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Wow! Thanks, guys/Gals. I didn't expect such a quick response, it gladdens the heart. Considering some points made....because among other things, we want a washer/dryer combo onboard, it suggests we'd only get that in a longer length, maybe 34ft.up?

It's true the roads in England are painfully narrow, relatively speaking, but we use a smallish truck (7.5 ton) on a daily basis and it doesn't faze me at all, it's the same width as a US RV, just shorter, however, the single deck (yeah, we use lots of double- decker buses here!) bus/coach in common use is usually the full 12M (40ft.) and they're not usually a problem on the roads.

I'd considered a "C" class, as they seem good value but the space you get on an "A" class is incomparable, specially with even one slide-out, and they are the same width generally aren't they? We already own what's called a "Coachbuilt" motorhome here (old one) but you'd laugh at the space inside.

The European type motorhome, for which you can pay about 80,000$ typically, is about between a "B" and a "C" class in interior volume. It just wouldn't do for us on extended trips around Europe (LHD as in the US), we're only little guys, but we're looking for a bit more luxury/space after grafting for all our lives.

Dealers in American RV's over here have proliferated in recent years, primarily because the price you may pay in $ is the value in 's over here. The British Government/ Customs take huge amounts of Tax from people, usually some form of stealth tax, (don't get me going on that one!) and if you import a vehicle into England you pay about another 30%.

Even so, it's clearly worth it for dealers, although it's very complicated for an individual, I think it's worth the hassle & worry if you've got the right attitude. So, for us it's (ideally) an "A" class, 34ft.ish, permanent bed, WD combo, maybe just #1 slide, I'd like leather up front, oh! and importantly, Diesel if poss., even the older 6.5TD Chevy would be ok. Gas could be made to work for us if we could have an LPG conversion done here, but it's costly. Imagine you guys having to pay $8.60c for one gallon of diesel...gas is a little cheaper but it's cents.

I accept that we'd likely have to go for a gas RV, price-wise, but the weight remains the prime consideration for selling on when we're old & crumbly. It's suggested a new RV would be best but we don't have the money for it.

If I win the lottery this Saturday, I'll be buying a 40ft. HR Neptune with all the toys, and if I could ever find one, a cherry 1966 Rambler Classic 4 dr. in white. Ha Ha!! Dream on, Tom. Thanks again for your responses, hope my postings are clear enough. Cheers. Tom.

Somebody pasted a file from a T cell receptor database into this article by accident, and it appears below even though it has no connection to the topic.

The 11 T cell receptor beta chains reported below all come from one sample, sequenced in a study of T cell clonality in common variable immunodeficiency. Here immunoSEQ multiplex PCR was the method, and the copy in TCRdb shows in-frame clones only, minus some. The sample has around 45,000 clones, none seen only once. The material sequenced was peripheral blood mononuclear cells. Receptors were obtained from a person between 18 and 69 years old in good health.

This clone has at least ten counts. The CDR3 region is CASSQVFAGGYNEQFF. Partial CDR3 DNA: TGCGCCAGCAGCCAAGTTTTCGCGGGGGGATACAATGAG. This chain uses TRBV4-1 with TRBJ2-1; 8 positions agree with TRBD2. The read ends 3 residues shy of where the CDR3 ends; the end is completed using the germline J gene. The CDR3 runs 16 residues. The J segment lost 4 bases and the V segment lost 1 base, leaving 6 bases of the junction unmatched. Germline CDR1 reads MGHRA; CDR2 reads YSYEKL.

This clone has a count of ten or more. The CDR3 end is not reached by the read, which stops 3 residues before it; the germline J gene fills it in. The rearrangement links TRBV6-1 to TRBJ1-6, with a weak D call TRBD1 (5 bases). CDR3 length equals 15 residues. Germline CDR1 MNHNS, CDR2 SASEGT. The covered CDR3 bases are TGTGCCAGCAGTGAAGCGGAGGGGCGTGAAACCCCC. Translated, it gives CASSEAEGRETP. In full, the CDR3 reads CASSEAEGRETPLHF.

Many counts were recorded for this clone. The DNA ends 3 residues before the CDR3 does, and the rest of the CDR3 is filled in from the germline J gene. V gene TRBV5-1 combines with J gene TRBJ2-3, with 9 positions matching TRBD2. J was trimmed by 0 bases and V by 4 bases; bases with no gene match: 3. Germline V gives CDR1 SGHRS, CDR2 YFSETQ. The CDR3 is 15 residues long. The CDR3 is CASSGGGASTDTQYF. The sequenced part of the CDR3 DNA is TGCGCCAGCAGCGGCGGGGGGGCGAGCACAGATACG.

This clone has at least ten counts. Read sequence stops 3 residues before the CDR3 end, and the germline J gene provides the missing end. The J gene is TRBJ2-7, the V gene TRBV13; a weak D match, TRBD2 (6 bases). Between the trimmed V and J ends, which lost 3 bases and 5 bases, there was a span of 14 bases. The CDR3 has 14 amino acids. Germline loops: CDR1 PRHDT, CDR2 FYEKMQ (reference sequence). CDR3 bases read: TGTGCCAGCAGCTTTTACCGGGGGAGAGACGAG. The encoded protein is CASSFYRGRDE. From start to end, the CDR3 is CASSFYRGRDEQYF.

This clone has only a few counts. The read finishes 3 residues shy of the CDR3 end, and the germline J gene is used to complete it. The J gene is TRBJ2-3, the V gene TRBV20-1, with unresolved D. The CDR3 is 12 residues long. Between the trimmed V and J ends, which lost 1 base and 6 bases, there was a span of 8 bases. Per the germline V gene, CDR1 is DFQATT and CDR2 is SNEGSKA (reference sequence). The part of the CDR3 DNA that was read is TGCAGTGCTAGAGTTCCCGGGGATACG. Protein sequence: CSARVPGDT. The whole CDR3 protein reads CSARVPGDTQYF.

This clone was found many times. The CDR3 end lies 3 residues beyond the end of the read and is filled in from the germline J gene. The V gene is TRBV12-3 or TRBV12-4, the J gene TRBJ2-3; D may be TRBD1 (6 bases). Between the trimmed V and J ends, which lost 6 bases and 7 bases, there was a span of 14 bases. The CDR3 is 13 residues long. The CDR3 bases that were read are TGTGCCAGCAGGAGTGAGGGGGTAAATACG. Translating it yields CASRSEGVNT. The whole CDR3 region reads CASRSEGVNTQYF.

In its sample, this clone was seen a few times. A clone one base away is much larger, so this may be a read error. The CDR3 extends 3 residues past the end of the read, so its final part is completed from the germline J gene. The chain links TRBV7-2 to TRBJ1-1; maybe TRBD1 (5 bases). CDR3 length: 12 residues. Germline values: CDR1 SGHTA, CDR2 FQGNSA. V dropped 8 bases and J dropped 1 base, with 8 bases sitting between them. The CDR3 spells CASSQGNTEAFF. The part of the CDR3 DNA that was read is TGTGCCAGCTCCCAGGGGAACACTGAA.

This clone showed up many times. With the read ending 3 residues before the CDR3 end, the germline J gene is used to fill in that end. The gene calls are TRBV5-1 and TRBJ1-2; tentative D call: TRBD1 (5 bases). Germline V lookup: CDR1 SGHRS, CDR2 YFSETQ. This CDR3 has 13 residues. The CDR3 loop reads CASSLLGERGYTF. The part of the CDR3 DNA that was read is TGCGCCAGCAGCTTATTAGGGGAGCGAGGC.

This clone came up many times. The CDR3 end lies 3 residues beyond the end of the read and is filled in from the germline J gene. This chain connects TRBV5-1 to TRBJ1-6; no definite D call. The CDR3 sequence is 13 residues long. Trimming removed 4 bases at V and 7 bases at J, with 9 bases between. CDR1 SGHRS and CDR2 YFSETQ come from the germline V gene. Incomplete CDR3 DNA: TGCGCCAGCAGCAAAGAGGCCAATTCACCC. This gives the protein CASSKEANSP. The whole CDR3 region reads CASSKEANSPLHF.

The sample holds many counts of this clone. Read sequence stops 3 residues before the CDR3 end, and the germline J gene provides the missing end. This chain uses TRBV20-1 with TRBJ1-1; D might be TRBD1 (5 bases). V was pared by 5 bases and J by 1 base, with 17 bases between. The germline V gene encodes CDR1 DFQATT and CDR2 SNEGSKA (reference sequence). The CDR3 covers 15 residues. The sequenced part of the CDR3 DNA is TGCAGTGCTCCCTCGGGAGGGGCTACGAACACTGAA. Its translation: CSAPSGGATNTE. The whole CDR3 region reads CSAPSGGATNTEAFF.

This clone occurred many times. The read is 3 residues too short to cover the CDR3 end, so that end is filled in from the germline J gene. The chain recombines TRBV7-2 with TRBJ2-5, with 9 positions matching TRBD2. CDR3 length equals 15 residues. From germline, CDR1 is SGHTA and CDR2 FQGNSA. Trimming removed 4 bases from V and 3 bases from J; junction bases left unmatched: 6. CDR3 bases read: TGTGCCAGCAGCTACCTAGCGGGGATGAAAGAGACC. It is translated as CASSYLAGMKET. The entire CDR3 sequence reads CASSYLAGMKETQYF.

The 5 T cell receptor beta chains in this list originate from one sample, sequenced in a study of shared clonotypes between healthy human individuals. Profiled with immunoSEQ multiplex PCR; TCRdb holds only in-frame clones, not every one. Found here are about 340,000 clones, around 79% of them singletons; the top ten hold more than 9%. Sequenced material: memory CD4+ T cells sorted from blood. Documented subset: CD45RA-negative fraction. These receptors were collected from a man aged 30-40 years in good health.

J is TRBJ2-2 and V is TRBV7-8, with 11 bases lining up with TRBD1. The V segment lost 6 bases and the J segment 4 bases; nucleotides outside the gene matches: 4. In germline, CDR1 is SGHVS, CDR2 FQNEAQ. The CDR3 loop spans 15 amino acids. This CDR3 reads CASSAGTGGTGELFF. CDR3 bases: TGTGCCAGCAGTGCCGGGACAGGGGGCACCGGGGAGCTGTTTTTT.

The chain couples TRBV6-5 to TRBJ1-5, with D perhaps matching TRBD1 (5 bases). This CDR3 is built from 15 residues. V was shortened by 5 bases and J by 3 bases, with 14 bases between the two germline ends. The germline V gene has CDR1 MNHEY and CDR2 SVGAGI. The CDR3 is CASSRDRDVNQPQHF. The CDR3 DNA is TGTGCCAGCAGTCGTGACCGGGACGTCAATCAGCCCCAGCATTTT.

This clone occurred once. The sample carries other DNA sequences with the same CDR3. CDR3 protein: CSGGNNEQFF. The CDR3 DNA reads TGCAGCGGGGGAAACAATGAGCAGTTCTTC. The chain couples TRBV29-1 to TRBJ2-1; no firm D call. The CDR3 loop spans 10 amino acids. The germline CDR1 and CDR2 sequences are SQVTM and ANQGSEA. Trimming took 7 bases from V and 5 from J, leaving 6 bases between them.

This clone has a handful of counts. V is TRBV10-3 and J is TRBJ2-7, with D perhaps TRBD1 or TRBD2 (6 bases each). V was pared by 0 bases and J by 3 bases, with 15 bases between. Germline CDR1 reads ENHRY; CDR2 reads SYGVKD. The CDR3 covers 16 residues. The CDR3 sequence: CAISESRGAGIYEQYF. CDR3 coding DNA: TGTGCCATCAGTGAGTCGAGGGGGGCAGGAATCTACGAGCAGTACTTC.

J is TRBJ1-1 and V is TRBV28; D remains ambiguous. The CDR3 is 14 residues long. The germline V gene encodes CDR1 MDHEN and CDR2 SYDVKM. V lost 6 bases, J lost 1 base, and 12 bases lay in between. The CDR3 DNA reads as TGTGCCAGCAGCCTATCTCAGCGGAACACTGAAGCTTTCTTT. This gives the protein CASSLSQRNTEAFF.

(The wife says Hi!..she's well impressed with American goodwill!)

P.S. I was told today that the most we could stay in the USA would be about 5 months (visas etc.) so that precludes us touring for a year and avoiding the 30% tax rip off we'd hoped to avoid on importing it, not least it'd take us years to explore America & meet you all!
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Old 03-30-2007, 12:31 PM   #7
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Tom,
To stay in North America longer than 6 months, try getting into Canada (part of the UK and much easier for you?) before or after your 6 months in the USA is up. Once you spend 6 months in Canada, you can reapply for entry into the USA. Besides, the Canadian Rocky Mountains are just as beautiful as the USA Rocky Mountains. In Canada, for the adventure of your life, go West over the Rocky Mountains. Go North into the Yukon Territory. Take Route 2 past Whitehorse way up North until you almost get to Dawson. Turn right onto Route 5 (Demster Highway). You can travel well into the artic circle! The village of Inuvik is the end of the road. Inuvik is almost on the Beaufort Sea! Before you get to Fort McPherson, there is a sign (big sign) that says you are now crossing the Artic circle. Get your picture taken at the sign. Post it here on iRV2. How many people can say they have been to the Artic Circle? Now that is a sightseeing trip of a lifetime.

With the additional requirements mentioned in your last post, it seems you have enough information to do a search using those requirements. Have you tried this? Also, search the dealer web sites with your requirements. The choices should be narrowed considerably.
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Old 03-30-2007, 04:08 PM   #8
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Tom--in your initial message you said you wanted to stay under 16,500 lbs GVWR. Even the Winnebago 29 footer comes in at 18,000. The 34 ft model is 20,500 lbs. I assume other manufacturers would be in the same ballpark (or cricket ground). The 31 foot Class C is only 14,050 lbs, but you do get less cargo carrying capacity. I believe you may have to "scale down" your size expectations to stay under 16,500lbs, or accept the higher weight and whatever that may entail regarding British license requirements.